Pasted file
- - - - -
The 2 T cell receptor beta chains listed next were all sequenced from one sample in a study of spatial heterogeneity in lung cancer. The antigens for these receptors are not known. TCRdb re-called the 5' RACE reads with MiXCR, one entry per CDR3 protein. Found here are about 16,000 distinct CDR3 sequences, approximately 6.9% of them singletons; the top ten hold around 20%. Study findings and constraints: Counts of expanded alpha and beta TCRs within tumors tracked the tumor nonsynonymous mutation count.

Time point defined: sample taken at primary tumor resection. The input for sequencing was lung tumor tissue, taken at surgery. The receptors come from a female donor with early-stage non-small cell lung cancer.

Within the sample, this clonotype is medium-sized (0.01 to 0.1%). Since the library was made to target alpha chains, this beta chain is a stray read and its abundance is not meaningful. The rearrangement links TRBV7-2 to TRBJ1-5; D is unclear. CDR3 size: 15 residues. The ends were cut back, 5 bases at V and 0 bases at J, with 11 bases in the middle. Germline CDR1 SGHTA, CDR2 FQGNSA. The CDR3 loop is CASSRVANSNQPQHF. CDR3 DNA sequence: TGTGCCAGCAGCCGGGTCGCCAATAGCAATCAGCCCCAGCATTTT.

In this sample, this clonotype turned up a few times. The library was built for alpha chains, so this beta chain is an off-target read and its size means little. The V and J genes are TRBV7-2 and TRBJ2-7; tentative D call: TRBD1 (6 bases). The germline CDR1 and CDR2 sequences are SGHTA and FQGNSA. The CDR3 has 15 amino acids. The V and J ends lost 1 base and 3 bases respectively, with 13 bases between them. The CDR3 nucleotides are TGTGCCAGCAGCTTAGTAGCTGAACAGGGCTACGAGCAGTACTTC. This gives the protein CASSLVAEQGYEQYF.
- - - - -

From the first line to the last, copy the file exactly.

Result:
The 2 T cell receptor beta chains listed next were all sequenced from one sample in a study of spatial heterogeneity in lung cancer. The antigens for these receptors are not known. TCRdb re-called the 5' RACE reads with MiXCR, one entry per CDR3 protein. Found here are about 16,000 distinct CDR3 sequences, approximately 6.9% of them singletons; the top ten hold around 20%. Study findings and constraints: Counts of expanded alpha and beta TCRs within tumors tracked the tumor nonsynonymous mutation count.

Time point defined: sample taken at primary tumor resection. The input for sequencing was lung tumor tissue, taken at surgery. The receptors come from a female donor with early-stage non-small cell lung cancer.

Within the sample, this clonotype is medium-sized (0.01 to 0.1%). Since the library was made to target alpha chains, this beta chain is a stray read and its abundance is not meaningful. The rearrangement links TRBV7-2 to TRBJ1-5; D is unclear. CDR3 size: 15 residues. The ends were cut back, 5 bases at V and 0 bases at J, with 11 bases in the middle. Germline CDR1 SGHTA, CDR2 FQGNSA. The CDR3 loop is CASSRVANSNQPQHF. CDR3 DNA sequence: TGTGCCAGCAGCCGGGTCGCCAATAGCAATCAGCCCCAGCATTTT.

In this sample, this clonotype turned up a few times. The library was built for alpha chains, so this beta chain is an off-target read and its size means little. The V and J genes are TRBV7-2 and TRBJ2-7; tentative D call: TRBD1 (6 bases). The germline CDR1 and CDR2 sequences are SGHTA and FQGNSA. The CDR3 has 15 amino acids. The V and J ends lost 1 base and 3 bases respectively, with 13 bases between them. The CDR3 nucleotides are TGTGCCAGCAGCTTAGTAGCTGAACAGGGCTACGAGCAGTACTTC. This gives the protein CASSLVAEQGYEQYF.